You can create a unique harmony source for phrases by combining notes from two different types of scales. When you do this, the result often doesn’t have an official name, but players call this kind of scale “hybrid.” Although you could form any two scales into a hybrid, the one we will focus on combines notes from the blues scale and the major pentatonic scale.

FIGURE 8 has three fingerings: the first is an A blues scale, the second is an A major pentatonic, and the third is the hybrid that results when these two are combined. This new scale has nine notes, which at first can make it seem a bit unwieldy. But remember when you improvise with this or any scale, there is no need to use all the notes. Targeting chord tones is a common improvisational tool to help lock in the harmony during your solo.


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Look at the lick in FIGURE 9 for an example of how to interweave chord tones and other notes from a hybrid scale.



Another way to add harmonic interest to your solos is by building phases in which you superimpose multiple chords over a single chord. FIGURE 10 is a series of triad arpeggios based on the notes in a G Dorian scale (G A Bb C D F). The arpeggios—G minor, C major, Bb major and F major—are all played over one chord, Gm. The names in brackets identify the chords that are being superimposed. This same licks could be played over other chords from the key (F) as well. For instance, the lick would fit over a C7 or even a Dm chord. While it often works well to play three-note triads as triplets, it’s also good idea to break up the rhythm, as the lick in FIGURE 10 does.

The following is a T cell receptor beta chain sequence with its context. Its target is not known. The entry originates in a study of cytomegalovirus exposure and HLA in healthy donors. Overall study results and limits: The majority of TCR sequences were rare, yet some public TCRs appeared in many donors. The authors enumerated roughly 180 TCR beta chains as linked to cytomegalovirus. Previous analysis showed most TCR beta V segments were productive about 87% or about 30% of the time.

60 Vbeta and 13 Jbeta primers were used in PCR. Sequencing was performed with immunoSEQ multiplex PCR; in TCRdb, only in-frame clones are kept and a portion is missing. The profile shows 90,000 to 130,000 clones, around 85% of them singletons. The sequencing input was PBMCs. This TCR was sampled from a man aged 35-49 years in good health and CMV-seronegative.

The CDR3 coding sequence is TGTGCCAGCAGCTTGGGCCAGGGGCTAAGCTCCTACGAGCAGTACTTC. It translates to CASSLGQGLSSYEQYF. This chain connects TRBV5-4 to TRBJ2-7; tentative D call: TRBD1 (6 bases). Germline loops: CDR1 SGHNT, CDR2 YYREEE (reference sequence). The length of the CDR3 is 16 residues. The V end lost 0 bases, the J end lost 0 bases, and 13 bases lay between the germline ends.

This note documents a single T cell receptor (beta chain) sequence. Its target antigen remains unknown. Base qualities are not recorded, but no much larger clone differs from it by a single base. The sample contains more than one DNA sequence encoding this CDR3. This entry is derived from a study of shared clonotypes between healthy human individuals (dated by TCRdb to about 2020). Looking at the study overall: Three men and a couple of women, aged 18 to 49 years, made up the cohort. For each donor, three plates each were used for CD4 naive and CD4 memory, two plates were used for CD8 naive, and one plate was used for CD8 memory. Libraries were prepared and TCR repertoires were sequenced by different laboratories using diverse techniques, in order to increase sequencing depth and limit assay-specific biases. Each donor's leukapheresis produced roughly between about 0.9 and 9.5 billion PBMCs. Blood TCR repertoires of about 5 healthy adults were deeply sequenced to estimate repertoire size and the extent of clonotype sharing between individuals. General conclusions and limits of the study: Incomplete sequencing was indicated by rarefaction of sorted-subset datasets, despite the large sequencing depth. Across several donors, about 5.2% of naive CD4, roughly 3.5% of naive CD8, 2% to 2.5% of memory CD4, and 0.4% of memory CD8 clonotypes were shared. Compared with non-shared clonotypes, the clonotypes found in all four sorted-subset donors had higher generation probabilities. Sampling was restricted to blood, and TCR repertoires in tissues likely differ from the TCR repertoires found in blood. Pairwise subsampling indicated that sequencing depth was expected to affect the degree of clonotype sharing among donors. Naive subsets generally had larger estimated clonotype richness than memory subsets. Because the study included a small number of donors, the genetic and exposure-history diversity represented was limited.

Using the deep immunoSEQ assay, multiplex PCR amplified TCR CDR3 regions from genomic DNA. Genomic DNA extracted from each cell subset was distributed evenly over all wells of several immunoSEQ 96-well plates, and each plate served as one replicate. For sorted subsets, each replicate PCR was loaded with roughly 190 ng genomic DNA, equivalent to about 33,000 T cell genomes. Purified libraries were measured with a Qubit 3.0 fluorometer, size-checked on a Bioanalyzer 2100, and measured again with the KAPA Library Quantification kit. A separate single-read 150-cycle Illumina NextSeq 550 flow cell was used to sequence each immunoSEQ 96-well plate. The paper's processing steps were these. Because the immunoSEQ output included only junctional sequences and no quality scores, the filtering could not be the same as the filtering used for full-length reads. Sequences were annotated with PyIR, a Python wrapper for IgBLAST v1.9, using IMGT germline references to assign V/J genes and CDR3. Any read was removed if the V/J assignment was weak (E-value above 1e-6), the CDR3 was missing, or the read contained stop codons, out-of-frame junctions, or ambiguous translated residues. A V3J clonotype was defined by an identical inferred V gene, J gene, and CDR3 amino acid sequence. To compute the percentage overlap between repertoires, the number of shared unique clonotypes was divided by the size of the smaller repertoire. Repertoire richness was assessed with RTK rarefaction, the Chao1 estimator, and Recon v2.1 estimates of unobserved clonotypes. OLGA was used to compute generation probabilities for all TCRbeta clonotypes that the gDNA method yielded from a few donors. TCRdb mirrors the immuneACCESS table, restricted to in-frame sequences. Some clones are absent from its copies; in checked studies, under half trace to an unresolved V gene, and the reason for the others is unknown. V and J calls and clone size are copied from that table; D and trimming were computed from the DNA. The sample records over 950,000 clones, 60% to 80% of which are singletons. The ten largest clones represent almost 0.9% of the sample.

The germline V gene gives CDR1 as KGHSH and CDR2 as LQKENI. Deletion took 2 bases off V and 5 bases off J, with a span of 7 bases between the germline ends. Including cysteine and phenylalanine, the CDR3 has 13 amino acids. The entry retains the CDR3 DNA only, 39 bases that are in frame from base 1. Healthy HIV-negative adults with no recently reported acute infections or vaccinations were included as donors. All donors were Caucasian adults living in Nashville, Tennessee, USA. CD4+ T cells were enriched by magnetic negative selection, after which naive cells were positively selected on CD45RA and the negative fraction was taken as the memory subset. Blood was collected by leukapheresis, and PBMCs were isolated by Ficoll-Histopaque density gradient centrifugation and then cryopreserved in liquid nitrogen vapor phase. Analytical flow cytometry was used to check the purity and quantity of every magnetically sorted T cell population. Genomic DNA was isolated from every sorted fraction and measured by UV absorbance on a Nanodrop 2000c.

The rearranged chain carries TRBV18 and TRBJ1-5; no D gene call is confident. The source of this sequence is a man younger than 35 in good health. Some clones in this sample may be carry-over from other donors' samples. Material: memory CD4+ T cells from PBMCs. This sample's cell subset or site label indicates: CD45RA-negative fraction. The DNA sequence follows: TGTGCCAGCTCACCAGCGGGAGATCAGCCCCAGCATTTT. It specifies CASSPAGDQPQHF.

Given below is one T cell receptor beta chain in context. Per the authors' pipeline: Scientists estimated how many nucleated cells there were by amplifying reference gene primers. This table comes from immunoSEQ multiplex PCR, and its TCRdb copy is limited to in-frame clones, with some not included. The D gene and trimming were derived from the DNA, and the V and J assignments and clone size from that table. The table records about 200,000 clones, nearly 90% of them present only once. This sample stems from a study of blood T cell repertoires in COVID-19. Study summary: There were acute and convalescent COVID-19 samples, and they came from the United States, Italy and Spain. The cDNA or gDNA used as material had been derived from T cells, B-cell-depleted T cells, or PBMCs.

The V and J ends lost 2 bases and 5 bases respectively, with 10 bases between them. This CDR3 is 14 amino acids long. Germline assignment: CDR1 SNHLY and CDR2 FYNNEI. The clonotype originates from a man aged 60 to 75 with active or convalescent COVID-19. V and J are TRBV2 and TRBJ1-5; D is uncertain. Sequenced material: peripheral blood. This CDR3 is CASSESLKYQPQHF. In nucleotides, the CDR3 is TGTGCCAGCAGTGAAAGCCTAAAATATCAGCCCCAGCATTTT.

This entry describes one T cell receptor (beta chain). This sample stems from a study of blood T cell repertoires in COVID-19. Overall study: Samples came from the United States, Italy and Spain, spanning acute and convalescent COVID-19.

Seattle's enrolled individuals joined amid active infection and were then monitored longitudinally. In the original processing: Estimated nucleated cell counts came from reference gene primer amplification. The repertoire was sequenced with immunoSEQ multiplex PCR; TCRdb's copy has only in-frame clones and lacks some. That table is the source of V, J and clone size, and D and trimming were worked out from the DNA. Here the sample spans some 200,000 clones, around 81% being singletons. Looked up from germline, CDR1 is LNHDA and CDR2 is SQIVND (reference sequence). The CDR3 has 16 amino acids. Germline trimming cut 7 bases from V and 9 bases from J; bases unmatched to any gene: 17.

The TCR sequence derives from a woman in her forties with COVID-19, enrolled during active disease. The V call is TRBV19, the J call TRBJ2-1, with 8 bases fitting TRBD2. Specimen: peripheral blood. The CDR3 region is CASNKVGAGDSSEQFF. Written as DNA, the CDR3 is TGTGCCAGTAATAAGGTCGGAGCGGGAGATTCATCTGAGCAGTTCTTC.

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FIGURE 11 employs a series of three- and four-note arpeggios of triads from the key of G: C, Bm, Am, G, F#˚, Em and D. You can play this lick over any of the chords it contains, but it works especially well over Em or Am. To add some rhythmic variety to this lick, practice it with a rhythmic exercise like the one in FIGURE 4.


Our phrasing can sound predictable when we solo with a limited number of intervals (the distance between two notes). When moving from note to note within a scale, we often play the note immediately above or below the one we just played. In most instances, this means that we end up using small intervals. This can make our solos sound like we’re just running up and down the scales.

An easy way to give your solos some interval variety is by using string skipping. With this technique, you skip over an adjacent string to get to a note on a nonadjacent sting.

In the first measure of FIGURE 12, the third note is played on the 5th string, while the fourth note is played on the 2nd string. Skipping the 4th string gives you an interval of a minor 6th. This lick uses a standard minor pentatonic fingering, but the technique works with any scale.


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In FIGURE 13, we create larger intervals by shifting positions. The first measure of the phrase is partially based on the interval of a perfect 5th. The distance between the first and second notes (D and A) as well as between the second and third (A and E) is a perfect 5th. And the measure ends with another 5th, an A to E played one octave higher than the first A to E. The long slide at the end of the lick also gives you an atypical interval.